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    ArchitectureWeek Notes No. 493
    Dear ArchitectureWeek Readers,

    ArchitectureWeek No. 493 is now available on the Web, with these new design and building features, and more.  This Notes edition is sponsored by Autodesk:

    Tips for Understanding the Basics of Autodesk Revit and BIM

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        by David Owen

    In the Flaminio district of Rome, a sinuous concrete building stands on a quiet street. This is the home of MAXXI, the Museo Nazionale delle Arti del XXI Secolo (National Museum of 21st Century Art).

    Designed by Zaha Hadid, MAXXI has received the Stirling Prize for 2010 from the Royal Institute of British Architects (RIBA).

    This new museum, created by the Italian Ministry of Cultural Heritage and Activities, is intended to engage in a forward-looking dialog with conservative Rome, a city that has become nearly notorious for its opposition to contemporary architectural forms. And Hadid has been both heralded and vilified for the twisting building she designed, over a decade in the making.


    In contrast to its colorful, stucco-clad Italianate surroundings, MAXXI is a boldly contemporary combination of concrete, steel, and glass. In a neighborhood where vertical walls and hipped roofs are the norm, MAXXI's form is far more dynamic: against largely horizontal strata of concrete and glass, sections of the building thrust upward and outward as though the result of massive tectonic action.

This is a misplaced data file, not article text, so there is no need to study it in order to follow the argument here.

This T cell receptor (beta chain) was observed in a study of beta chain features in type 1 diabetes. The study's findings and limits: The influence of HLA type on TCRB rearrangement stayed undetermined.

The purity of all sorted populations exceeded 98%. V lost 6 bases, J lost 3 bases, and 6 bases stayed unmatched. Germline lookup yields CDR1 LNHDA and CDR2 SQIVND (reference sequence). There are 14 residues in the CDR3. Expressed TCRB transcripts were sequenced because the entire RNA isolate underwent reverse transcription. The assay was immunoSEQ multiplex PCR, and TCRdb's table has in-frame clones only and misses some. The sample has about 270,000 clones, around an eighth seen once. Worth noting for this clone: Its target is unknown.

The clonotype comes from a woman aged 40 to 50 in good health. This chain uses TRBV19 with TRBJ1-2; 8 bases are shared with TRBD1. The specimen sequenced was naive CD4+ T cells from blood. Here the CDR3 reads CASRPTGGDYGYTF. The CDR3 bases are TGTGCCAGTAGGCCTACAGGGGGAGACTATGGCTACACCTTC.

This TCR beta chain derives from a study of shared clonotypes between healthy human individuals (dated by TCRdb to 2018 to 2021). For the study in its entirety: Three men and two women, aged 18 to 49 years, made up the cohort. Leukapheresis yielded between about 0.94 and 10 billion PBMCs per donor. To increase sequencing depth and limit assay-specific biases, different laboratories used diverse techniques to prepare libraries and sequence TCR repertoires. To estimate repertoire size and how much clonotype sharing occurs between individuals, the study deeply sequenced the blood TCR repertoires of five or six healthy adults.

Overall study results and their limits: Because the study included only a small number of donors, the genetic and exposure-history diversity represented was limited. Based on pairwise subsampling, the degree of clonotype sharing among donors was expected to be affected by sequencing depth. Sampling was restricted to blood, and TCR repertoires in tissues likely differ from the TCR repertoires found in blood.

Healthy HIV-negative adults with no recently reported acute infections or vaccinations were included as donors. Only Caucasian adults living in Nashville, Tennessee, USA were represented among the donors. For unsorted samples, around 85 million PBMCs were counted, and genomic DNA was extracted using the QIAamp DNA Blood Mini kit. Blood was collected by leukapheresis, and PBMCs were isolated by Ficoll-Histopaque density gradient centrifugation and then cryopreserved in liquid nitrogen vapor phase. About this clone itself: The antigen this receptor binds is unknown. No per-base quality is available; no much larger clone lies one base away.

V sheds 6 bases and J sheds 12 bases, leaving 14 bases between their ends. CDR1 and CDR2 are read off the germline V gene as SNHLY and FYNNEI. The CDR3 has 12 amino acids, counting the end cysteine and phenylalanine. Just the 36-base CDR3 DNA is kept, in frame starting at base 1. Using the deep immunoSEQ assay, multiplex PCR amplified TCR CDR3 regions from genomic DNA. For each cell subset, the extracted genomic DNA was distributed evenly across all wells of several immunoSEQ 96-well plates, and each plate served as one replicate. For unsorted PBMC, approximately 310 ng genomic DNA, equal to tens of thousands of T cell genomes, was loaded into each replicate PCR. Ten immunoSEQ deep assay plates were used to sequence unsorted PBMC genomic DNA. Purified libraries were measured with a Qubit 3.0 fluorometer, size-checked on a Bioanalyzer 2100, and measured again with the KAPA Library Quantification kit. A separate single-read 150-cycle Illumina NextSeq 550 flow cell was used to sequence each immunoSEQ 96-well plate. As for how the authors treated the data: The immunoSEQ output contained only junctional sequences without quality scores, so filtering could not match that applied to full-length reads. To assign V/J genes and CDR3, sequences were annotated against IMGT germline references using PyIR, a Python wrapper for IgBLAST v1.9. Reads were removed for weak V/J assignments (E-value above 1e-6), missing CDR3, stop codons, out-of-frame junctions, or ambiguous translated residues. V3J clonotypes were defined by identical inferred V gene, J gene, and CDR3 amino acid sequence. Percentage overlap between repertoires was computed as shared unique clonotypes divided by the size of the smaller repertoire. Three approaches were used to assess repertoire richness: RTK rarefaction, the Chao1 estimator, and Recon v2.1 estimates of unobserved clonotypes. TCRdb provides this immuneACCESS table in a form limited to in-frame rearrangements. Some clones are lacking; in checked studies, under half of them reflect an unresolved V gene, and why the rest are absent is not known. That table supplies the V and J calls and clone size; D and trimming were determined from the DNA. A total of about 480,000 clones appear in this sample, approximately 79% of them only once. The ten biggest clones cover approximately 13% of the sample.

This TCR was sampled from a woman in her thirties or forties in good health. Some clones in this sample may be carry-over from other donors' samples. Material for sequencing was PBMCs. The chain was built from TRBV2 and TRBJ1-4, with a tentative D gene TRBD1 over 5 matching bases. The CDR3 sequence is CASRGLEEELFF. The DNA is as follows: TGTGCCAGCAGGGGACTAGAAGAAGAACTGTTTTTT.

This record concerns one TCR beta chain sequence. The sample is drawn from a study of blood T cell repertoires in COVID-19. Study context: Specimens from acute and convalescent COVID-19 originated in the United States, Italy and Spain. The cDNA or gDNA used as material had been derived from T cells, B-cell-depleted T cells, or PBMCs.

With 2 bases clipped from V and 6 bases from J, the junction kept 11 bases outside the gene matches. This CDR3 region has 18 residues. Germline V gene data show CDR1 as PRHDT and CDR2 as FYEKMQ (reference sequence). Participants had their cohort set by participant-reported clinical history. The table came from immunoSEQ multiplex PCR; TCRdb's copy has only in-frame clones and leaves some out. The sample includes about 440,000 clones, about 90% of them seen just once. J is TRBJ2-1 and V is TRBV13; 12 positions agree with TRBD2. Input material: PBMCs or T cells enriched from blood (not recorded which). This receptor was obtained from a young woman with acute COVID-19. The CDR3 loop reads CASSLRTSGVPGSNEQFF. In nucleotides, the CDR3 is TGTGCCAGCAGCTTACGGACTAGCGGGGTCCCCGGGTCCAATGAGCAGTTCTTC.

The Stirling Prize jury called the evocative shape of the building "the quintessence of Zaha's constant attempt to create a landscape as a series of cavernous spaces drawn with a free, roving line."

        by ArchitectureWeek

    The Stirling Prize for 2010 goes to MAXXI by Zaha Hadid Architects, chosen from a shortlist of six outstanding projects. Here is more information about each of the five other finalists. — Editor

    The Neues Museum — originally, Prussia's answer to Britain's Great Exhibition of 1851 — was badly damaged in World War II. The restored museum houses Egyptian and prehistory/ early-history archaeological collections, and is a center for active scientific research as well as public dissemination...

        by Nancy Novitski

    David Chipperfield in London, England, United Kingdom — RKT&B Architects in New York, New York — GBD Architects in Goldendale, Washington — Fraser Brown MacKenna Architects in London, England, United Kingdom — Meltzer/ Mandl Architects, P.C. in New York, New York — HGA in Los Angeles, California — Finegold Alexander + Associates Inc in Fall River, Massachusetts — tvsdesign in Charlotte, North Carolina — ZGF Architects in Portland, Oregon — Diller Scofidio + Renfro with FXFowle in New York, New York.

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